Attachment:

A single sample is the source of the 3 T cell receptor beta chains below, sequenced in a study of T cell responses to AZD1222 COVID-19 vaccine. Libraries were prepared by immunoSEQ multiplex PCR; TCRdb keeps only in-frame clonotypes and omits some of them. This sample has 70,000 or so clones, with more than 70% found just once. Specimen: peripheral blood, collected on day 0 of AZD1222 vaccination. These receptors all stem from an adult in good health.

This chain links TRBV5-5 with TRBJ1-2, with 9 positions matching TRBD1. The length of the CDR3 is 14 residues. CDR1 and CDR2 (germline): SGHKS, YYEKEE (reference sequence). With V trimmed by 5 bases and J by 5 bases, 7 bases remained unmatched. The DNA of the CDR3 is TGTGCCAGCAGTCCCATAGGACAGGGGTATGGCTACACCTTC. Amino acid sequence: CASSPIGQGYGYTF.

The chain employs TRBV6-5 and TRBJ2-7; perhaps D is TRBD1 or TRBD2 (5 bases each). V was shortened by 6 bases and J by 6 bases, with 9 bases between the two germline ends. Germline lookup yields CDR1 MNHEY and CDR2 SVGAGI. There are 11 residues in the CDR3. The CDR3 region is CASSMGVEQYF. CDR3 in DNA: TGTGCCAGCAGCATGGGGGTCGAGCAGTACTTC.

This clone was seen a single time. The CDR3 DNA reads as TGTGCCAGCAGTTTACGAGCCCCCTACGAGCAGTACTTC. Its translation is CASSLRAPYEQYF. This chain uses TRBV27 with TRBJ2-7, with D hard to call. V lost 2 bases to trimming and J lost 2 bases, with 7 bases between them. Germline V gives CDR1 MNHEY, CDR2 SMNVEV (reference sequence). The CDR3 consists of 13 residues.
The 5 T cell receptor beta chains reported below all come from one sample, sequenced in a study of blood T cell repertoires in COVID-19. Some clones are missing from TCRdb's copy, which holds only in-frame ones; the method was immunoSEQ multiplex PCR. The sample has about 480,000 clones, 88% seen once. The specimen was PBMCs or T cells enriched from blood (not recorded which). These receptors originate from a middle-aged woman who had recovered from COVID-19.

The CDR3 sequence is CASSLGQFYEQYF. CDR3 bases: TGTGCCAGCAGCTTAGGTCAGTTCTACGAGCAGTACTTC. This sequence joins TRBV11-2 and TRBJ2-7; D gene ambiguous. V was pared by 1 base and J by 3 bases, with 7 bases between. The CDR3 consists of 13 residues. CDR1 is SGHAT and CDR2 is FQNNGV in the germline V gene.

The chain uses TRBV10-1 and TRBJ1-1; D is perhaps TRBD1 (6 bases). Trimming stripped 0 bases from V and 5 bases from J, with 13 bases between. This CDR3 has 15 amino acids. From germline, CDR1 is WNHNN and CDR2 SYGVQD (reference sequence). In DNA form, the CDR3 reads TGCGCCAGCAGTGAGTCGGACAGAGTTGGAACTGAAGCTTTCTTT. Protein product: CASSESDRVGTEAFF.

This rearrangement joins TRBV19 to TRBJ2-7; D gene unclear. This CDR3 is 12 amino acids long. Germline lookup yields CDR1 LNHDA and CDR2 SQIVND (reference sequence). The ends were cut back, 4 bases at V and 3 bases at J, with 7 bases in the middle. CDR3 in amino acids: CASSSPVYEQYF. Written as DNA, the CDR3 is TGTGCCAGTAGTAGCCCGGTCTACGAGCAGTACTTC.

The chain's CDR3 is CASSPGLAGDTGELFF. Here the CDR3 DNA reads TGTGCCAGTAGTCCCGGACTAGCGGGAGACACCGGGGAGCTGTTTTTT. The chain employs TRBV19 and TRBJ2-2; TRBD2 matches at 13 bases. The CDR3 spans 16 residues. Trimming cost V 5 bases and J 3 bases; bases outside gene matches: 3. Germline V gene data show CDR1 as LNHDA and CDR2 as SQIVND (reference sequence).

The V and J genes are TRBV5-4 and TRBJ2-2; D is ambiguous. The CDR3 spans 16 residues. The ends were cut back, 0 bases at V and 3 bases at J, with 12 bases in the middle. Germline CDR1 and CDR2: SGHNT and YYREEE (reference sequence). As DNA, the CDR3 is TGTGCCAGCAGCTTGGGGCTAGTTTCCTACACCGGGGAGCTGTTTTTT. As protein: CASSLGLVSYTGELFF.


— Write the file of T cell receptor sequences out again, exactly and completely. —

A single sample is the source of the 3 T cell receptor beta chains below, sequenced in a study of T cell responses to AZD1222 COVID-19 vaccine. Libraries were prepared by immunoSEQ multiplex PCR; TCRdb keeps only in-frame clonotypes and omits some of them. This sample has 70,000 or so clones, with more than 70% found just once. Specimen: peripheral blood, collected on day 0 of AZD1222 vaccination. These receptors all stem from an adult in good health.

This chain links TRBV5-5 with TRBJ1-2, with 9 positions matching TRBD1. The length of the CDR3 is 14 residues. CDR1 and CDR2 (germline): SGHKS, YYEKEE (reference sequence). With V trimmed by 5 bases and J by 5 bases, 7 bases remained unmatched. The DNA of the CDR3 is TGTGCCAGCAGTCCCATAGGACAGGGGTATGGCTACACCTTC. Amino acid sequence: CASSPIGQGYGYTF.

The chain employs TRBV6-5 and TRBJ2-7; perhaps D is TRBD1 or TRBD2 (5 bases each). V was shortened by 6 bases and J by 6 bases, with 9 bases between the two germline ends. Germline lookup yields CDR1 MNHEY and CDR2 SVGAGI. There are 11 residues in the CDR3. The CDR3 region is CASSMGVEQYF. CDR3 in DNA: TGTGCCAGCAGCATGGGGGTCGAGCAGTACTTC.

This clone was seen a single time. The CDR3 DNA reads as TGTGCCAGCAGTTTACGAGCCCCCTACGAGCAGTACTTC. Its translation is CASSLRAPYEQYF. This chain uses TRBV27 with TRBJ2-7, with D hard to call. V lost 2 bases to trimming and J lost 2 bases, with 7 bases between them. Germline V gives CDR1 MNHEY, CDR2 SMNVEV (reference sequence). The CDR3 consists of 13 residues.
The 5 T cell receptor beta chains reported below all come from one sample, sequenced in a study of blood T cell repertoires in COVID-19. Some clones are missing from TCRdb's copy, which holds only in-frame ones; the method was immunoSEQ multiplex PCR. The sample has about 480,000 clones, 88% seen once. The specimen was PBMCs or T cells enriched from blood (not recorded which). These receptors originate from a middle-aged woman who had recovered from COVID-19.

The CDR3 sequence is CASSLGQFYEQYF. CDR3 bases: TGTGCCAGCAGCTTAGGTCAGTTCTACGAGCAGTACTTC. This sequence joins TRBV11-2 and TRBJ2-7; D gene ambiguous. V was pared by 1 base and J by 3 bases, with 7 bases between. The CDR3 consists of 13 residues. CDR1 is SGHAT and CDR2 is FQNNGV in the germline V gene.

The chain uses TRBV10-1 and TRBJ1-1; D is perhaps TRBD1 (6 bases). Trimming stripped 0 bases from V and 5 bases from J, with 13 bases between. This CDR3 has 15 amino acids. From germline, CDR1 is WNHNN and CDR2 SYGVQD (reference sequence). In DNA form, the CDR3 reads TGCGCCAGCAGTGAGTCGGACAGAGTTGGAACTGAAGCTTTCTTT. Protein product: CASSESDRVGTEAFF.

This rearrangement joins TRBV19 to TRBJ2-7; D gene unclear. This CDR3 is 12 amino acids long. Germline lookup yields CDR1 LNHDA and CDR2 SQIVND (reference sequence). The ends were cut back, 4 bases at V and 3 bases at J, with 7 bases in the middle. CDR3 in amino acids: CASSSPVYEQYF. Written as DNA, the CDR3 is TGTGCCAGTAGTAGCCCGGTCTACGAGCAGTACTTC.

The chain's CDR3 is CASSPGLAGDTGELFF. Here the CDR3 DNA reads TGTGCCAGTAGTCCCGGACTAGCGGGAGACACCGGGGAGCTGTTTTTT. The chain employs TRBV19 and TRBJ2-2; TRBD2 matches at 13 bases. The CDR3 spans 16 residues. Trimming cost V 5 bases and J 3 bases; bases outside gene matches: 3. Germline V gene data show CDR1 as LNHDA and CDR2 as SQIVND (reference sequence).

The V and J genes are TRBV5-4 and TRBJ2-2; D is ambiguous. The CDR3 spans 16 residues. The ends were cut back, 0 bases at V and 3 bases at J, with 12 bases in the middle. Germline CDR1 and CDR2: SGHNT and YYREEE (reference sequence). As DNA, the CDR3 is TGTGCCAGCAGCTTGGGGCTAGTTTCCTACACCGGGGAGCTGTTTTTT. As protein: CASSLGLVSYTGELFF.